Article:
One submitter commented that our solutions were pretty complex. The

reason for

that is that we all sat around dreaming up pathological edge cases that

took a

long time to solve without some complex code. The good news is that

such cases

don’t generally come up in the day to day change making of most

countries.

Let’s begin with a peek at a non-complicated solution from Ilan B.:

def make_change(amount, coins = [25,10,5,1])

coins.sort.

reverse.

map{|coin| f = amount/coin; amount %= coin; Array.new(f){coin}

}.

flatten

end

This approach uses a greedy algorithm. We call it greedy because it

always

tries to move as close to the end result as possible with each step. In

this

particular case, that is accomplished by working from the biggest coins

to the

smallest and always grabbing as many of each type of coin as possible

without

going over our limit.

This technique is trivial and it works for all change made in the U.S.,

plus

many other countries. It doesn’t work for the fictional second test

case given

in the quiz though, returning [10, 1, 1, 1, 1].

That’s where the complexity began to creep in.

If we’re going to get right answers for any combination of coins, we

will have

to search all possible combinations. Doing that for certain sets of

coins can

take a long time and we would really rather it be fast. To get speed we

will

have to use something smarter than a brute force algorithm that checks

all the

combinations.

Before I show the smarter approaches though, it’s important to note that

you

likely wouldn’t need to be this clever to make change in any country.

The

reason is simple: we don’t usually give change for large amounts since

we tend

to just use non-coin funds for that. That keeps the search space small

enough

that advanced techniques aren’t too important. Of course, it’s still

fun to

explore the possibilities.

This problem actually turns out to be famous in computer science. It’s

called

the Knapsack Problem. Once you know that you can apply the techniques

often

used on that problem, the most popular of which is to use a dynamic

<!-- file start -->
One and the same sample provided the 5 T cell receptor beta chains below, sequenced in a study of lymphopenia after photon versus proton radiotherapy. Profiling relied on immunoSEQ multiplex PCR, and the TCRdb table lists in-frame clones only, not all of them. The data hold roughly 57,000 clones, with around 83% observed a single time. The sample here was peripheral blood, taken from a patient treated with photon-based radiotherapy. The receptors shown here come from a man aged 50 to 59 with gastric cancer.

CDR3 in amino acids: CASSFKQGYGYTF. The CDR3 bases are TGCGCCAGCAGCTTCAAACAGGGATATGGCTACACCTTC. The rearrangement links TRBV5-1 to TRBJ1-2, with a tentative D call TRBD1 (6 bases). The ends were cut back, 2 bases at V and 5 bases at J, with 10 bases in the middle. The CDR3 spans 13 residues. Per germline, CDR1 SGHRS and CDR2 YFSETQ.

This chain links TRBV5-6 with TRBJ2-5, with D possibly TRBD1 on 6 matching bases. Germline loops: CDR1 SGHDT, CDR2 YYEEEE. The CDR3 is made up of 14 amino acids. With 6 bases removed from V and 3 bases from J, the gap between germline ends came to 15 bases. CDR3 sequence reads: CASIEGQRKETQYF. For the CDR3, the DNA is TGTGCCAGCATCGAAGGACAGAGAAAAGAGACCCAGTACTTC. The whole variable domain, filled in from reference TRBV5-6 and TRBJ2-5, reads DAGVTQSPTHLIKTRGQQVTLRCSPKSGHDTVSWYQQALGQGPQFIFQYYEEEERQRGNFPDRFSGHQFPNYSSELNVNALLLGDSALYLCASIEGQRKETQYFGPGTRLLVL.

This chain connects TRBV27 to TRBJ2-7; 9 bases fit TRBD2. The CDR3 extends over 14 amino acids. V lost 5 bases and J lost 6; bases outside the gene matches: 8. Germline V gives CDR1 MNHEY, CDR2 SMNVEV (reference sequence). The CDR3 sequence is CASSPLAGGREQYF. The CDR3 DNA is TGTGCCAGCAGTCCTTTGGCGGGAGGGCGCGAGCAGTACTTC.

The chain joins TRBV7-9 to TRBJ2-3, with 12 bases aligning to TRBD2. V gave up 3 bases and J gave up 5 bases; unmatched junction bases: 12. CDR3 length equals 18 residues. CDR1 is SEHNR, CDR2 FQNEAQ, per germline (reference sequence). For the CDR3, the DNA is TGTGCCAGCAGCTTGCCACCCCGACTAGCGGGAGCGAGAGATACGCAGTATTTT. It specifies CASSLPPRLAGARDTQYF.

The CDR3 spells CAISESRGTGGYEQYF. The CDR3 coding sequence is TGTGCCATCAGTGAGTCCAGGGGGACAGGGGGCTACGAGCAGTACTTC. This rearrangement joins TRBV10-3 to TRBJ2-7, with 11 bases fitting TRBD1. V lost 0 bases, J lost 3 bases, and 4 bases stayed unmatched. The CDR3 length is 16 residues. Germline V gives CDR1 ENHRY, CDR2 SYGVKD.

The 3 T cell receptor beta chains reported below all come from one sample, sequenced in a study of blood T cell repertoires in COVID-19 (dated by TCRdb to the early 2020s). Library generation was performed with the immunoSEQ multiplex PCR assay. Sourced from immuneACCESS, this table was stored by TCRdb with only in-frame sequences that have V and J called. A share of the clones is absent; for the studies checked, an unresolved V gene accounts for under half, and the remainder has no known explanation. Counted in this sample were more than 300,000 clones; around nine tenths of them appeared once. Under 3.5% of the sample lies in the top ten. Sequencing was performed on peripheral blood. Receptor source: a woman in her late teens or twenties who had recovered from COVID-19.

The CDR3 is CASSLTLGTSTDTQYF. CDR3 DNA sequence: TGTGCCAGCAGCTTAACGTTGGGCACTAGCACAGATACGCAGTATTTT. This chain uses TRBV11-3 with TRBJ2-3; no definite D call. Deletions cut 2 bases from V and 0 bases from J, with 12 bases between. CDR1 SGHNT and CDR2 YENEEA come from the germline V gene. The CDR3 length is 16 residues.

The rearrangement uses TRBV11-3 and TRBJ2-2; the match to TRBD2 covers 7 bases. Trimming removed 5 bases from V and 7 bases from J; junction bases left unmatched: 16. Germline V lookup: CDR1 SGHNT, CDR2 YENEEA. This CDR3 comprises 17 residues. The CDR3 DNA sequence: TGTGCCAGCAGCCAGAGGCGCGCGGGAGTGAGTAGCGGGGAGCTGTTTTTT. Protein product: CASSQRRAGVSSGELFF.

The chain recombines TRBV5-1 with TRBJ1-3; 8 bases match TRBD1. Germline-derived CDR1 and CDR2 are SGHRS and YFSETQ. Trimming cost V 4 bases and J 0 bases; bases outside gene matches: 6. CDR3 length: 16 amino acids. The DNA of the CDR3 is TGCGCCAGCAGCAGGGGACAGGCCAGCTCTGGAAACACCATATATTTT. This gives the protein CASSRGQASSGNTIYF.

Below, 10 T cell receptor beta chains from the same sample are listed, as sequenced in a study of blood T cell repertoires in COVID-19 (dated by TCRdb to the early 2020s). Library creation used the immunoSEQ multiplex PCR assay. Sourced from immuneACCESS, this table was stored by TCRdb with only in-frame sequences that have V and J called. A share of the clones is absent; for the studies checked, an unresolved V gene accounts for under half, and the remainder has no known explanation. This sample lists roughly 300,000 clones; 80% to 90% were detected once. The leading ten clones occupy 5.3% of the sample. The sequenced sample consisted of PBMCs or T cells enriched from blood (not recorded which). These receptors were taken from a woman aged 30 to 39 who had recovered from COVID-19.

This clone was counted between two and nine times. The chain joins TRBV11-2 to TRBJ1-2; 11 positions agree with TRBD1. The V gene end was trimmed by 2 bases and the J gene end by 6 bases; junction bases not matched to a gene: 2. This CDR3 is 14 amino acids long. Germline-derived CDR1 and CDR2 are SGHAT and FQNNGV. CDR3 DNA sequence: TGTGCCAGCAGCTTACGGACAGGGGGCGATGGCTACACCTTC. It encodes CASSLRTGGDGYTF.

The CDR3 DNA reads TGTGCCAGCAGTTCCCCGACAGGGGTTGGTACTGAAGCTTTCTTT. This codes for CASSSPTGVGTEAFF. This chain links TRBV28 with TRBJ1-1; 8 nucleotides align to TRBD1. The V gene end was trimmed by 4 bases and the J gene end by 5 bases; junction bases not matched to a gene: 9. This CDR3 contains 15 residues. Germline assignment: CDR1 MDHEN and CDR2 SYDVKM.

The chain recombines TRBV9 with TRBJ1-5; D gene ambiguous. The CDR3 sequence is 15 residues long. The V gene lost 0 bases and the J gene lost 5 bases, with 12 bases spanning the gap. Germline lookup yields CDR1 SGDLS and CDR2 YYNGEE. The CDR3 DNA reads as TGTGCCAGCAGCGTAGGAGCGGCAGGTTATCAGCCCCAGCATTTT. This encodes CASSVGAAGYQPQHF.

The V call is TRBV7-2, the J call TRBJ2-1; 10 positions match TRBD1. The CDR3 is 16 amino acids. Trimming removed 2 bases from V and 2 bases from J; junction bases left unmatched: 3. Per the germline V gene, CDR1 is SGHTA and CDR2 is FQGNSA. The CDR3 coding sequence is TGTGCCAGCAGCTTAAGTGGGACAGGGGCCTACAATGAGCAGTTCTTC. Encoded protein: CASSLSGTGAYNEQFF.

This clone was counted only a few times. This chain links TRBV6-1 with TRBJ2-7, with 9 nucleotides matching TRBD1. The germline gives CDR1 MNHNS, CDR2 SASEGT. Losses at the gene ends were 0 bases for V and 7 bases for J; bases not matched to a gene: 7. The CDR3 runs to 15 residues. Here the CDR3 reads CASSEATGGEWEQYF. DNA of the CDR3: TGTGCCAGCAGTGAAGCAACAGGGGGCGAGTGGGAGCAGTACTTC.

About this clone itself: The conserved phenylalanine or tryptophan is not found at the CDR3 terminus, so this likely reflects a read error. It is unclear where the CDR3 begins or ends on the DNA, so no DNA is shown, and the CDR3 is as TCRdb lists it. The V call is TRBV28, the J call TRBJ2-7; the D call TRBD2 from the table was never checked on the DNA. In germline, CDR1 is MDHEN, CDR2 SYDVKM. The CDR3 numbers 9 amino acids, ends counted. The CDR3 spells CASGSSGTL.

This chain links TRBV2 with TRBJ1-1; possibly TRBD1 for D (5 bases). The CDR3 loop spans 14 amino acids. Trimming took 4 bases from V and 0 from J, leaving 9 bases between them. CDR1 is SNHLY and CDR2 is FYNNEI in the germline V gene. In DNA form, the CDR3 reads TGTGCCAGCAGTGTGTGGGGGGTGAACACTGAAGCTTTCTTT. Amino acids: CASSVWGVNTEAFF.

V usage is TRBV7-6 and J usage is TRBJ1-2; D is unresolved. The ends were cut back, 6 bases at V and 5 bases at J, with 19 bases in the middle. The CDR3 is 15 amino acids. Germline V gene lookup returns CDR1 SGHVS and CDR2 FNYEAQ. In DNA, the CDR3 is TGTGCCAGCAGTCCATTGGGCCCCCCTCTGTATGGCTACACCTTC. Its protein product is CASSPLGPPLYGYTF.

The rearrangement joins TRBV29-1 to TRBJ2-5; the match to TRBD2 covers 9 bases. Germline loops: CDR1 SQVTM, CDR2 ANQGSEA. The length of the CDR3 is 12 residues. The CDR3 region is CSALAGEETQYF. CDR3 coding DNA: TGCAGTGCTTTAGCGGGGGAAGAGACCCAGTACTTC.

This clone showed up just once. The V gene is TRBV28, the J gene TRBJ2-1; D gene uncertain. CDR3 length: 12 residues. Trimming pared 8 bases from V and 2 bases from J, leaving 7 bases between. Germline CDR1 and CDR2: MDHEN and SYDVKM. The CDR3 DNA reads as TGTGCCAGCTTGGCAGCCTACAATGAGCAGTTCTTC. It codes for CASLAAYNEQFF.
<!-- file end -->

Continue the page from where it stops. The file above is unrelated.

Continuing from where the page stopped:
programming

algorithm. (“Dynamic programming” has a different meaning here than we

often

use in Ruby circles about code writing code.)

The trick to a dynamic programming algorithm is to remember the smaller

pieces

of a bigger problem once we’ve figured them out and reuse them as much

as

possible without having to repeat the work. You can do that while

working your

way up to a solution or down from a solution, but the top-down approach,

often

called memoization, is pretty popular.

Here’s some code from Carl P. that implements simple memoization

using a

Hash:

def make_change(amount, coins = [25, 10, 5, 1])

coins.sort! { |a, b| b <=> a }

# memoize solutions

optimal_change = Hash.new do |hash, key|

hash[key] = if key < coins.min

[]

elsif coins.include?(key)

[key]

else

coins.

# prune unhelpful coins

reject { |coin| coin > key }.

```
# prune coins that are factors of larger coins
inject([]) {|mem, var| mem.any? {|c| c%var == 0} ? mem :
```

mem+[var]}.

```
# recurse
map { |coin| [coin] + hash[key - coin] }.
# prune unhelpful solutions
reject { |change| change.sum != key }.
# pick the smallest, empty if none
min { |a, b| a.size <=> b.size } || []
end
```

end

optimal_change[amount]

end

First, have a look at the structure of this code. It doesn’t really

seem to do

much from the outside. It sort!()s the coins from biggest to smallest,

defines

a Hash, and indexes into the Hash to magically come up with the answer.

The

magic is in the definition of the Hash.

To understand how this works, you just have to think of the main problem

in

smaller slices. Say we want to make 39 cents of change with U.S. coins.

Here’s

how the problem breaks down:

```
make_change(39)
```

[25] + make_change(39 - 25)

[25, 10] + make_change(39 - 25 - 10)

[25, 10, 1] + make_change(39 - 25 - 10 - 1)

# …

Carl’s magic Hash does exactly this process. Have a look at this line

of code

plucked from the middle of the Hash definition:

```
# ...
# recurse
map { |coin| [coin] + hash[key - coin] }.
# ...
```

That’s the exact pattern I showed above.

The memoization part is basically automatic here, thanks to how Ruby’s

Hash

works. When you provide a default block to the constructor like this,

it will

be called the first time some key is accessed that the Hash doesn’t